Talk Turkey to Me
Always thaw: a turkey in the refrigerator. Allow 4-5 hours of thawing time per pound.
Place the turkey in a sink, cover with water, and allow one hour per pound. Change the water every hour.
A 15-pound turkey should roast for about 4 hours if stuffed, 3.5 hours if not stuffed. For a 20+ pound bird, plan to wait 5 hours.
The Turkey Trot was a popular dance step in the early 1900s. Its herky-jerky movements resembled the awkward gait of the bird, and somehow drew the ire of the Vatican for being “offensively suggestive.”
Choosing a Turkey
A “young turkey” is 4-8 months of age, ideal for roasting. Buy one pound per person if you want leftovers.
Cook the turkey until the thickest part of the thigh research 165 degrees farenheit. Be sure the thermometer doesn’t touch bone.
Planning to stuff it? Don’t put the stuffing in the bird until just before it goes into the oven.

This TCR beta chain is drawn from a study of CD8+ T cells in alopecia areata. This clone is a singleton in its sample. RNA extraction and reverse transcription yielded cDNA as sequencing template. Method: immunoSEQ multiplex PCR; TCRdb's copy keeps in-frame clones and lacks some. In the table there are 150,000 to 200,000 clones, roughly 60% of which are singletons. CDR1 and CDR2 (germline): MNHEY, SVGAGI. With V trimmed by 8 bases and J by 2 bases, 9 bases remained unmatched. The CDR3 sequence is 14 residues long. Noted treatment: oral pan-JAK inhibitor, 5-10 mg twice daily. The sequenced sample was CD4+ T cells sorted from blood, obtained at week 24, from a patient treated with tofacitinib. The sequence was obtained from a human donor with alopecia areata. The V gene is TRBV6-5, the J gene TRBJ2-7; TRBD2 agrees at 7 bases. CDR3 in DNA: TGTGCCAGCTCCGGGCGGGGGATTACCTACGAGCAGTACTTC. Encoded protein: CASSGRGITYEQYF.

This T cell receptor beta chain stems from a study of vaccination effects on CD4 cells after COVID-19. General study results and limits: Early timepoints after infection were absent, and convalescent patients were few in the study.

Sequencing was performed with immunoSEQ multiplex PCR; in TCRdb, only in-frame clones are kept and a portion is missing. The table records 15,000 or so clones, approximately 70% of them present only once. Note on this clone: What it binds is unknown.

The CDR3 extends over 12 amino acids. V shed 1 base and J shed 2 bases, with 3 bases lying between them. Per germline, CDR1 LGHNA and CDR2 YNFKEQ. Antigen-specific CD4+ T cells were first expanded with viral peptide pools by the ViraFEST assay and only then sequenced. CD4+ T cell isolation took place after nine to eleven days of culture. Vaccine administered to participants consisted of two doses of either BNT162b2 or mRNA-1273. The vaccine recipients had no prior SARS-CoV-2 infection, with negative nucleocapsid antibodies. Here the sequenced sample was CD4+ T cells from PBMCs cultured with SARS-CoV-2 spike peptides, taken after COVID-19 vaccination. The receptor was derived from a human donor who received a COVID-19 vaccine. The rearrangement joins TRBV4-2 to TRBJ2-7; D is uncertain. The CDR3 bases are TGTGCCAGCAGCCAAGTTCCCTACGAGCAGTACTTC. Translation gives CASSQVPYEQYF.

“Gobble gobble” is turkey talk for “Hello, ladies!”
Turkeys are native to North America. They were introduced to Europe in the 16th century by New World explorers. The birds made their way through the Mediterranean, and into the hands of the most advanced farming region in the world, the Ottoman Empire. Turkish farmers raised the birds for export across Europe, where they became known as “turkey fowl.” The name stuck.
The dangling skin that hangs over a turkey’s beak is called a snood. The healthier a male turkey is, the longer the snood.
Turkeys can run up to 25 miles per hour!
Have you ever bowled 3 strikes in a row? That’s called a “turkey,” a term said to date to the 1930s. During the Great Depression, bowling alley owners enticed customers by award a free turkey to anyone who could bowl three consecutive strikes. Sound easy? Not in the days before shiny lanes, machine-set pins, and perfectly balanced bowling balls! (Let’s not even think about the 1930s shoes.)